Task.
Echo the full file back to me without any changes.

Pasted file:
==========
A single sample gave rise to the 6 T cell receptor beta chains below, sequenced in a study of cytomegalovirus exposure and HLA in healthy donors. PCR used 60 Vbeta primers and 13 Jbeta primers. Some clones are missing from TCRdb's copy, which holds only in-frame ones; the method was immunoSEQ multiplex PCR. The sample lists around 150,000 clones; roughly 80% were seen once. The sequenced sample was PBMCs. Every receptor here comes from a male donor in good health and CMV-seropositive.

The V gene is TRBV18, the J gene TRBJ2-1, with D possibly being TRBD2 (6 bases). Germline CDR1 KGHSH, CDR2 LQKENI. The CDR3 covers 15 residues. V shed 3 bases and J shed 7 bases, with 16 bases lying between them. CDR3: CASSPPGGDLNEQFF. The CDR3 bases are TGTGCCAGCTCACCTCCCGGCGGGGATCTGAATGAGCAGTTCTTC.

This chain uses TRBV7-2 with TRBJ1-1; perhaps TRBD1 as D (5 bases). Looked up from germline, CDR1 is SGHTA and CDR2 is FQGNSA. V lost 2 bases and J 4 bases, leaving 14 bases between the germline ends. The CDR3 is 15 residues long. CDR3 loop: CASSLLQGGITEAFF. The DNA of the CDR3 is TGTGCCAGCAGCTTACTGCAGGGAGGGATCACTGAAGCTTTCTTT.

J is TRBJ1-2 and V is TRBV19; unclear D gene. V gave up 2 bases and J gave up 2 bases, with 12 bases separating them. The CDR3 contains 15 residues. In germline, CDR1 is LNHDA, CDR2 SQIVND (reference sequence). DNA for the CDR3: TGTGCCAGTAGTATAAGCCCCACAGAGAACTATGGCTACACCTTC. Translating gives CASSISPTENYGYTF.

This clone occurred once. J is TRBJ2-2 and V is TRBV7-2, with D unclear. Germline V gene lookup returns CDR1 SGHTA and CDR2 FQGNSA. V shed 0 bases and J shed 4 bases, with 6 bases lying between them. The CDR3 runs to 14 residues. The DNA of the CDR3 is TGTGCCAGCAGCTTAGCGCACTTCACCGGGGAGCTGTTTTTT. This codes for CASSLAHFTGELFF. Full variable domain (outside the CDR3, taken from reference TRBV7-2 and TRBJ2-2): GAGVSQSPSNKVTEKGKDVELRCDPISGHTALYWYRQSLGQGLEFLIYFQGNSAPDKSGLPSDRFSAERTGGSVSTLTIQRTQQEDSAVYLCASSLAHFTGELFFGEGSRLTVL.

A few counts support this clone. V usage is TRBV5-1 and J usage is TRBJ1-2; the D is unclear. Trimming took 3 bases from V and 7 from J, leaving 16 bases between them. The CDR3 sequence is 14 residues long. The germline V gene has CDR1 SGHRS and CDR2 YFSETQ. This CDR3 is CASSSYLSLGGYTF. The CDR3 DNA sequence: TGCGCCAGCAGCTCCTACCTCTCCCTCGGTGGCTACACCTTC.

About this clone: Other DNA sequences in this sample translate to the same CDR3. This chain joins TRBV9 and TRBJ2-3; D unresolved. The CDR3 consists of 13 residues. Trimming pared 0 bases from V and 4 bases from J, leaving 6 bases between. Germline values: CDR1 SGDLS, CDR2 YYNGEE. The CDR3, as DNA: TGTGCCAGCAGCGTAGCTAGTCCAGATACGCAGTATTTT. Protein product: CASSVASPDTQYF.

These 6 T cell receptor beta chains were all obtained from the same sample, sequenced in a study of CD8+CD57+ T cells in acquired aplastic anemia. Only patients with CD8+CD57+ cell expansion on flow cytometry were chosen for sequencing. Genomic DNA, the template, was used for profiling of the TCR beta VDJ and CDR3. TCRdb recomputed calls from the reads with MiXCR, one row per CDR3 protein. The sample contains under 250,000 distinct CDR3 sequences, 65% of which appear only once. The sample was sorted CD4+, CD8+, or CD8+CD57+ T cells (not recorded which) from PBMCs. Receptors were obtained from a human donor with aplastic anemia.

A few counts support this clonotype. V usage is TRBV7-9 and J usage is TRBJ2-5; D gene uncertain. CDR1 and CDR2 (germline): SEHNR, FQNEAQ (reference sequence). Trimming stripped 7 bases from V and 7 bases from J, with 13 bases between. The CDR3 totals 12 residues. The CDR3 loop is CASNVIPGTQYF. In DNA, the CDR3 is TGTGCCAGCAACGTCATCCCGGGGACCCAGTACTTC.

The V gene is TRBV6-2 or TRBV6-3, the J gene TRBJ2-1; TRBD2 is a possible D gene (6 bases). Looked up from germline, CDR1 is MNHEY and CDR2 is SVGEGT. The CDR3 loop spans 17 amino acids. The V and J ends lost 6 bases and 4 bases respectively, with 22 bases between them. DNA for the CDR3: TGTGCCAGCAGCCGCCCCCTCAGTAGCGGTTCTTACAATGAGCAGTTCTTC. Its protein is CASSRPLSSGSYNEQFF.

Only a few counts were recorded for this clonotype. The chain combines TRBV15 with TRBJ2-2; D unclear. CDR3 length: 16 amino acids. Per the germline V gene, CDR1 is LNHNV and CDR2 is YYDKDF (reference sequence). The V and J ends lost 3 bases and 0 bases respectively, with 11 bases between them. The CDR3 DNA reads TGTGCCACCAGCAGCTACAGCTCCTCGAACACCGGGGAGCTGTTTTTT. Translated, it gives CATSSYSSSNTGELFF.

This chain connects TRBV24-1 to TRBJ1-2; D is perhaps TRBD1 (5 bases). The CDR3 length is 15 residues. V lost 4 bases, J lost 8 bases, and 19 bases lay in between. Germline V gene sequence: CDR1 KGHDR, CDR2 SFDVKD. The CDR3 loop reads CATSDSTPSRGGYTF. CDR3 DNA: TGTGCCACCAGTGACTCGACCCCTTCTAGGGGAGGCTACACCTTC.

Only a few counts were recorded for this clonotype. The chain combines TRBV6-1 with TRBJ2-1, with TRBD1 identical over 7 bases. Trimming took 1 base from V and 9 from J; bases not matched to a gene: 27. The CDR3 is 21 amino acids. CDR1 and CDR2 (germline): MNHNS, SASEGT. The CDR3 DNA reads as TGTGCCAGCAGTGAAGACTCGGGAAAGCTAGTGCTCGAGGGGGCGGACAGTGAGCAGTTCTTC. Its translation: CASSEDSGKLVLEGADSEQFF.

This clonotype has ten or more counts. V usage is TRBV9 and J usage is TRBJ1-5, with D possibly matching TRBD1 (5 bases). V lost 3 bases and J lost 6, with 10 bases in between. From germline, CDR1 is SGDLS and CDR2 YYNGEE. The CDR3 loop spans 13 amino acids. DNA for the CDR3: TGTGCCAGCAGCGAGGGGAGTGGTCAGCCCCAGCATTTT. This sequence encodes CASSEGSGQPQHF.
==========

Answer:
A single sample gave rise to the 6 T cell receptor beta chains below, sequenced in a study of cytomegalovirus exposure and HLA in healthy donors. PCR used 60 Vbeta primers and 13 Jbeta primers. Some clones are missing from TCRdb's copy, which holds only in-frame ones; the method was immunoSEQ multiplex PCR. The sample lists around 150,000 clones; roughly 80% were seen once. The sequenced sample was PBMCs. Every receptor here comes from a male donor in good health and CMV-seropositive.

The V gene is TRBV18, the J gene TRBJ2-1, with D possibly being TRBD2 (6 bases). Germline CDR1 KGHSH, CDR2 LQKENI. The CDR3 covers 15 residues. V shed 3 bases and J shed 7 bases, with 16 bases lying between them. CDR3: CASSPPGGDLNEQFF. The CDR3 bases are TGTGCCAGCTCACCTCCCGGCGGGGATCTGAATGAGCAGTTCTTC.

This chain uses TRBV7-2 with TRBJ1-1; perhaps TRBD1 as D (5 bases). Looked up from germline, CDR1 is SGHTA and CDR2 is FQGNSA. V lost 2 bases and J 4 bases, leaving 14 bases between the germline ends. The CDR3 is 15 residues long. CDR3 loop: CASSLLQGGITEAFF. The DNA of the CDR3 is TGTGCCAGCAGCTTACTGCAGGGAGGGATCACTGAAGCTTTCTTT.

J is TRBJ1-2 and V is TRBV19; unclear D gene. V gave up 2 bases and J gave up 2 bases, with 12 bases separating them. The CDR3 contains 15 residues. In germline, CDR1 is LNHDA, CDR2 SQIVND (reference sequence). DNA for the CDR3: TGTGCCAGTAGTATAAGCCCCACAGAGAACTATGGCTACACCTTC. Translating gives CASSISPTENYGYTF.

This clone occurred once. J is TRBJ2-2 and V is TRBV7-2, with D unclear. Germline V gene lookup returns CDR1 SGHTA and CDR2 FQGNSA. V shed 0 bases and J shed 4 bases, with 6 bases lying between them. The CDR3 runs to 14 residues. The DNA of the CDR3 is TGTGCCAGCAGCTTAGCGCACTTCACCGGGGAGCTGTTTTTT. This codes for CASSLAHFTGELFF. Full variable domain (outside the CDR3, taken from reference TRBV7-2 and TRBJ2-2): GAGVSQSPSNKVTEKGKDVELRCDPISGHTALYWYRQSLGQGLEFLIYFQGNSAPDKSGLPSDRFSAERTGGSVSTLTIQRTQQEDSAVYLCASSLAHFTGELFFGEGSRLTVL.

A few counts support this clone. V usage is TRBV5-1 and J usage is TRBJ1-2; the D is unclear. Trimming took 3 bases from V and 7 from J, leaving 16 bases between them. The CDR3 sequence is 14 residues long. The germline V gene has CDR1 SGHRS and CDR2 YFSETQ. This CDR3 is CASSSYLSLGGYTF. The CDR3 DNA sequence: TGCGCCAGCAGCTCCTACCTCTCCCTCGGTGGCTACACCTTC.

About this clone: Other DNA sequences in this sample translate to the same CDR3. This chain joins TRBV9 and TRBJ2-3; D unresolved. The CDR3 consists of 13 residues. Trimming pared 0 bases from V and 4 bases from J, leaving 6 bases between. Germline values: CDR1 SGDLS, CDR2 YYNGEE. The CDR3, as DNA: TGTGCCAGCAGCGTAGCTAGTCCAGATACGCAGTATTTT. Protein product: CASSVASPDTQYF.

These 6 T cell receptor beta chains were all obtained from the same sample, sequenced in a study of CD8+CD57+ T cells in acquired aplastic anemia. Only patients with CD8+CD57+ cell expansion on flow cytometry were chosen for sequencing. Genomic DNA, the template, was used for profiling of the TCR beta VDJ and CDR3. TCRdb recomputed calls from the reads with MiXCR, one row per CDR3 protein. The sample contains under 250,000 distinct CDR3 sequences, 65% of which appear only once. The sample was sorted CD4+, CD8+, or CD8+CD57+ T cells (not recorded which) from PBMCs. Receptors were obtained from a human donor with aplastic anemia.

A few counts support this clonotype. V usage is TRBV7-9 and J usage is TRBJ2-5; D gene uncertain. CDR1 and CDR2 (germline): SEHNR, FQNEAQ (reference sequence). Trimming stripped 7 bases from V and 7 bases from J, with 13 bases between. The CDR3 totals 12 residues. The CDR3 loop is CASNVIPGTQYF. In DNA, the CDR3 is TGTGCCAGCAACGTCATCCCGGGGACCCAGTACTTC.

The V gene is TRBV6-2 or TRBV6-3, the J gene TRBJ2-1; TRBD2 is a possible D gene (6 bases). Looked up from germline, CDR1 is MNHEY and CDR2 is SVGEGT. The CDR3 loop spans 17 amino acids. The V and J ends lost 6 bases and 4 bases respectively, with 22 bases between them. DNA for the CDR3: TGTGCCAGCAGCCGCCCCCTCAGTAGCGGTTCTTACAATGAGCAGTTCTTC. Its protein is CASSRPLSSGSYNEQFF.

Only a few counts were recorded for this clonotype. The chain combines TRBV15 with TRBJ2-2; D unclear. CDR3 length: 16 amino acids. Per the germline V gene, CDR1 is LNHNV and CDR2 is YYDKDF (reference sequence). The V and J ends lost 3 bases and 0 bases respectively, with 11 bases between them. The CDR3 DNA reads TGTGCCACCAGCAGCTACAGCTCCTCGAACACCGGGGAGCTGTTTTTT. Translated, it gives CATSSYSSSNTGELFF.

This chain connects TRBV24-1 to TRBJ1-2; D is perhaps TRBD1 (5 bases). The CDR3 length is 15 residues. V lost 4 bases, J lost 8 bases, and 19 bases lay in between. Germline V gene sequence: CDR1 KGHDR, CDR2 SFDVKD. The CDR3 loop reads CATSDSTPSRGGYTF. CDR3 DNA: TGTGCCACCAGTGACTCGACCCCTTCTAGGGGAGGCTACACCTTC.

Only a few counts were recorded for this clonotype. The chain combines TRBV6-1 with TRBJ2-1, with TRBD1 identical over 7 bases. Trimming took 1 base from V and 9 from J; bases not matched to a gene: 27. The CDR3 is 21 amino acids. CDR1 and CDR2 (germline): MNHNS, SASEGT. The CDR3 DNA reads as TGTGCCAGCAGTGAAGACTCGGGAAAGCTAGTGCTCGAGGGGGCGGACAGTGAGCAGTTCTTC. Its translation: CASSEDSGKLVLEGADSEQFF.

This clonotype has ten or more counts. V usage is TRBV9 and J usage is TRBJ1-5, with D possibly matching TRBD1 (5 bases). V lost 3 bases and J lost 6, with 10 bases in between. From germline, CDR1 is SGDLS and CDR2 YYNGEE. The CDR3 loop spans 13 amino acids. DNA for the CDR3: TGTGCCAGCAGCGAGGGGAGTGGTCAGCCCCAGCATTTT. This sequence encodes CASSEGSGQPQHF.